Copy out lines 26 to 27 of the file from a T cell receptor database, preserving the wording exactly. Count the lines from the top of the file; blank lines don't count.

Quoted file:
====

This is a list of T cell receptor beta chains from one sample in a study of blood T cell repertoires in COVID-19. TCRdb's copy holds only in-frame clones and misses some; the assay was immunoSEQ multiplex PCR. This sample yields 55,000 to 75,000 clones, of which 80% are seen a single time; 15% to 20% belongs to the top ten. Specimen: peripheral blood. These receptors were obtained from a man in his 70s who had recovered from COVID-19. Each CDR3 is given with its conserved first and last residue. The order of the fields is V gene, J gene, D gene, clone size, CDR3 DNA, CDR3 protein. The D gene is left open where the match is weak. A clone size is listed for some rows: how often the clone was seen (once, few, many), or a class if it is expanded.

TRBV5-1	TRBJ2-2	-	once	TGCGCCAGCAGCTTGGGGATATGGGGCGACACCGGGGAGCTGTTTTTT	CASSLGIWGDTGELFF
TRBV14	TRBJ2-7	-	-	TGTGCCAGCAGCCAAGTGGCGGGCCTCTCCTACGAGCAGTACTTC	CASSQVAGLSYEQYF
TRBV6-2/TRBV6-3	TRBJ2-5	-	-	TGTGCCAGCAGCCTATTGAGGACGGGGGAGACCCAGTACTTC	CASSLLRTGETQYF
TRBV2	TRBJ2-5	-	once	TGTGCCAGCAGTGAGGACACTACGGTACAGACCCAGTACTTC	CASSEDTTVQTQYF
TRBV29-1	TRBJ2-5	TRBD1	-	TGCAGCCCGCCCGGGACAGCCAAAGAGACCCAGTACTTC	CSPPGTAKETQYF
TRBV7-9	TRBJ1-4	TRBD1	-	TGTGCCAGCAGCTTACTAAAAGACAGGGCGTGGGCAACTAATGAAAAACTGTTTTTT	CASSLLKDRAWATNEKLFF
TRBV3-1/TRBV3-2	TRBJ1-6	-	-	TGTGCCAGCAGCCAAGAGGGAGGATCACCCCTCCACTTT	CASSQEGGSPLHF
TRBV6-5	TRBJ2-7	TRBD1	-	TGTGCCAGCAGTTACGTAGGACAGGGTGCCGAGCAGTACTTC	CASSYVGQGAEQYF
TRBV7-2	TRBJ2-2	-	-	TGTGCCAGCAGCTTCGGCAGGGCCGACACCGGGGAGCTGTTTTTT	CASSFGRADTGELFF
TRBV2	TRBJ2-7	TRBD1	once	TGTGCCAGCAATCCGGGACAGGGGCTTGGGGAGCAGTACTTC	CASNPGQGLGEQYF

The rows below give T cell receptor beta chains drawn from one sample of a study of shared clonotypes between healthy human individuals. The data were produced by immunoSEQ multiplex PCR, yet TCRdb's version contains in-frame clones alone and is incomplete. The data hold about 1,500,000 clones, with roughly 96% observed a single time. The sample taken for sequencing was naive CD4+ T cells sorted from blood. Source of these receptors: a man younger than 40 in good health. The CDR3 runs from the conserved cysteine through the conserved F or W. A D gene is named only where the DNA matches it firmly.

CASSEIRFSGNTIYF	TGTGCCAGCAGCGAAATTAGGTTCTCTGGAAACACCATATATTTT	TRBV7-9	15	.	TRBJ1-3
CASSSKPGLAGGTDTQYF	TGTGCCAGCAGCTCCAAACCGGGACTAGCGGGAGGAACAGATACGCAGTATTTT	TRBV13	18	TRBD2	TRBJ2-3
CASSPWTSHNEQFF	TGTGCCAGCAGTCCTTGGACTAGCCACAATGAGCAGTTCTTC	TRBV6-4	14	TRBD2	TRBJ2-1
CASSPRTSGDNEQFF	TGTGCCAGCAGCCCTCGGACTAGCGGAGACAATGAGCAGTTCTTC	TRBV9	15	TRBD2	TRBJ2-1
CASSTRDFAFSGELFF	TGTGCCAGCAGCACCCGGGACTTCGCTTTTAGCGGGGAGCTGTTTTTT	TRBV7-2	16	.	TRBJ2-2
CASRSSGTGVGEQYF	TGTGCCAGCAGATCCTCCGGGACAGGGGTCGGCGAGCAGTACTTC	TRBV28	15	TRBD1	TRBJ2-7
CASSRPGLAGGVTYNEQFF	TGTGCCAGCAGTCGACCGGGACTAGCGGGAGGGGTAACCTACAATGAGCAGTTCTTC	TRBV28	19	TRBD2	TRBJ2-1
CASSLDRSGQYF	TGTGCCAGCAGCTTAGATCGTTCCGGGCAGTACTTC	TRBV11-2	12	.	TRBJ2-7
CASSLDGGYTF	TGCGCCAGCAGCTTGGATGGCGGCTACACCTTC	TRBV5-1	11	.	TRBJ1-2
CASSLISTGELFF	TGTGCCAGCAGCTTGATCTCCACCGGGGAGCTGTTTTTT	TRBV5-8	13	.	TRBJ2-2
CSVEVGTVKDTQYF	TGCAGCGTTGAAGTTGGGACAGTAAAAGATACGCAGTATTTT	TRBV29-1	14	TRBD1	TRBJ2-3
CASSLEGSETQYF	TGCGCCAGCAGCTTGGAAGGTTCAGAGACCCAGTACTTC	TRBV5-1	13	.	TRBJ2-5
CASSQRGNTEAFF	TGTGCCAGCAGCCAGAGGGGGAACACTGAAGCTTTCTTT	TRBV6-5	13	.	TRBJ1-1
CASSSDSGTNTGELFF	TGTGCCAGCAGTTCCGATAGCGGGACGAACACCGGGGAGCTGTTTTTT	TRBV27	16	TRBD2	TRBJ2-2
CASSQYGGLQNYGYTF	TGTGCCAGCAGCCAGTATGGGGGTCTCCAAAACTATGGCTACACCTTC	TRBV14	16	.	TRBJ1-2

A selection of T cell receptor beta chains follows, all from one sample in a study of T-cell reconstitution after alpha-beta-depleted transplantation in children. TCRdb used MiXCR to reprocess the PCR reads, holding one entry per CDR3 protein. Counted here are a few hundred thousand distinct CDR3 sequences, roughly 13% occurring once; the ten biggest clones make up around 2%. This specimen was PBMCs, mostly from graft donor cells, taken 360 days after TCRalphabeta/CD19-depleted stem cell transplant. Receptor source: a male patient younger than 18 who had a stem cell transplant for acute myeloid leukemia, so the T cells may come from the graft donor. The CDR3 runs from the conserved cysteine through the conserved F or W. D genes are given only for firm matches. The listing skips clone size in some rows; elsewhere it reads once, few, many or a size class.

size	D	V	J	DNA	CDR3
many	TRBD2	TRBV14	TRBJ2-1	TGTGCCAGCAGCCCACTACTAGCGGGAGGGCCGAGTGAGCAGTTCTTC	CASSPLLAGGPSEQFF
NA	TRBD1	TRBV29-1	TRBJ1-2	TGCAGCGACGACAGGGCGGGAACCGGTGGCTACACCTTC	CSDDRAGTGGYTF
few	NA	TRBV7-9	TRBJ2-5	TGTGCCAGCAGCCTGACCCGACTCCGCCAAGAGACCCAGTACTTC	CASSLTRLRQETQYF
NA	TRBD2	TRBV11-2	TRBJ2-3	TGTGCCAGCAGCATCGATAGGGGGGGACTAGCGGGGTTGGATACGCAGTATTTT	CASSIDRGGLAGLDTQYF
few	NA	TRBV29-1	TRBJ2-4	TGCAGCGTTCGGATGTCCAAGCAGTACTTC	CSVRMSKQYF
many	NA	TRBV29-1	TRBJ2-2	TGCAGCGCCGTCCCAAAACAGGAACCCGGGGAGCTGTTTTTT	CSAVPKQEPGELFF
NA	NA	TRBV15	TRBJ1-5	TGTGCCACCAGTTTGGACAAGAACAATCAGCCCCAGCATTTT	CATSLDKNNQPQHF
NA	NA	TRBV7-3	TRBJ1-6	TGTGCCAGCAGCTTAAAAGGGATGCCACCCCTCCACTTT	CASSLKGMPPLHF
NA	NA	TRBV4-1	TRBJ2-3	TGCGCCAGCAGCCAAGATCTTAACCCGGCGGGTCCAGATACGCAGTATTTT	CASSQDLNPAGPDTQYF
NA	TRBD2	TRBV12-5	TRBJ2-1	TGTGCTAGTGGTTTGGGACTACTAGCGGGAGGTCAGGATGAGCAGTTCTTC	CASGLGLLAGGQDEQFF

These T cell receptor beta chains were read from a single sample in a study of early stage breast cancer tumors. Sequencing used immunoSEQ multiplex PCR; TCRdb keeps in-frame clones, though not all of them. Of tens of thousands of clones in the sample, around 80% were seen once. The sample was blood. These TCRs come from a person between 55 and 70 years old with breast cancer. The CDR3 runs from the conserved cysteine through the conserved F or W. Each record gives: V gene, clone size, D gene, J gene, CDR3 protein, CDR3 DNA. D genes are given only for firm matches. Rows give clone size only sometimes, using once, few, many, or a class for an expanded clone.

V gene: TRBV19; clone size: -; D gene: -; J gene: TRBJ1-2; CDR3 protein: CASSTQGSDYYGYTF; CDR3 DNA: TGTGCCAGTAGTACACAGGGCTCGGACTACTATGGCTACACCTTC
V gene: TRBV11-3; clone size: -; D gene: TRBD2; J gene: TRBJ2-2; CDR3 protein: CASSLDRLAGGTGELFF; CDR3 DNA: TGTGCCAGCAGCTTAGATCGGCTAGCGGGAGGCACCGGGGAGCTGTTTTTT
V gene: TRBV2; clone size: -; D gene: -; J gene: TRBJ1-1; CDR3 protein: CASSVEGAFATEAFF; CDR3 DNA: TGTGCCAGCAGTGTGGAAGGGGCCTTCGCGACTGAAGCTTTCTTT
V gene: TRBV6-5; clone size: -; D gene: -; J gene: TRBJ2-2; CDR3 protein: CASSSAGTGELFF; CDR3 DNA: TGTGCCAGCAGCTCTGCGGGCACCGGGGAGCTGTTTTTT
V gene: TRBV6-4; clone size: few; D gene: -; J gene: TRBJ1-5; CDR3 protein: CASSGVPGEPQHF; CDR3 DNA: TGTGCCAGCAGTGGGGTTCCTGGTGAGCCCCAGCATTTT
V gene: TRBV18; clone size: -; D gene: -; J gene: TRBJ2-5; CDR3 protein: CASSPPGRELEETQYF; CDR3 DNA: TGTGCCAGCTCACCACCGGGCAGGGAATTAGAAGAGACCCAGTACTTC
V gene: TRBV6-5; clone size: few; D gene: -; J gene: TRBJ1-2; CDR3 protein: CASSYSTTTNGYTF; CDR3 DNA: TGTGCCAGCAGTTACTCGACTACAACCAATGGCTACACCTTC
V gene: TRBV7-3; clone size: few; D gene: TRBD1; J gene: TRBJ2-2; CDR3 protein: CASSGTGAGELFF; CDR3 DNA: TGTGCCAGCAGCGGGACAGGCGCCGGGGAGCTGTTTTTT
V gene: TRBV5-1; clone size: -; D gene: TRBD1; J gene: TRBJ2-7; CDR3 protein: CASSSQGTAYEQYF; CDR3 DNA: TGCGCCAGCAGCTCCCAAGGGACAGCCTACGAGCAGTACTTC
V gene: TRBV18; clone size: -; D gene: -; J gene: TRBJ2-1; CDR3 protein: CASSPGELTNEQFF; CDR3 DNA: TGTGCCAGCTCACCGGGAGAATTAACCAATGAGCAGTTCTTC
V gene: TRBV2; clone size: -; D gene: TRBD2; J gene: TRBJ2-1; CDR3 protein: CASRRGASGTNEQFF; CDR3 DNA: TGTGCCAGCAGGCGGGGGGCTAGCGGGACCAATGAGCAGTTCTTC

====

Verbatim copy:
CASSSDSGTNTGELFF	TGTGCCAGCAGTTCCGATAGCGGGACGAACACCGGGGAGCTGTTTTTT	TRBV27	16	TRBD2	TRBJ2-2
CASSQYGGLQNYGYTF	TGTGCCAGCAGCCAGTATGGGGGTCTCCAAAACTATGGCTACACCTTC	TRBV14	16	.	TRBJ1-2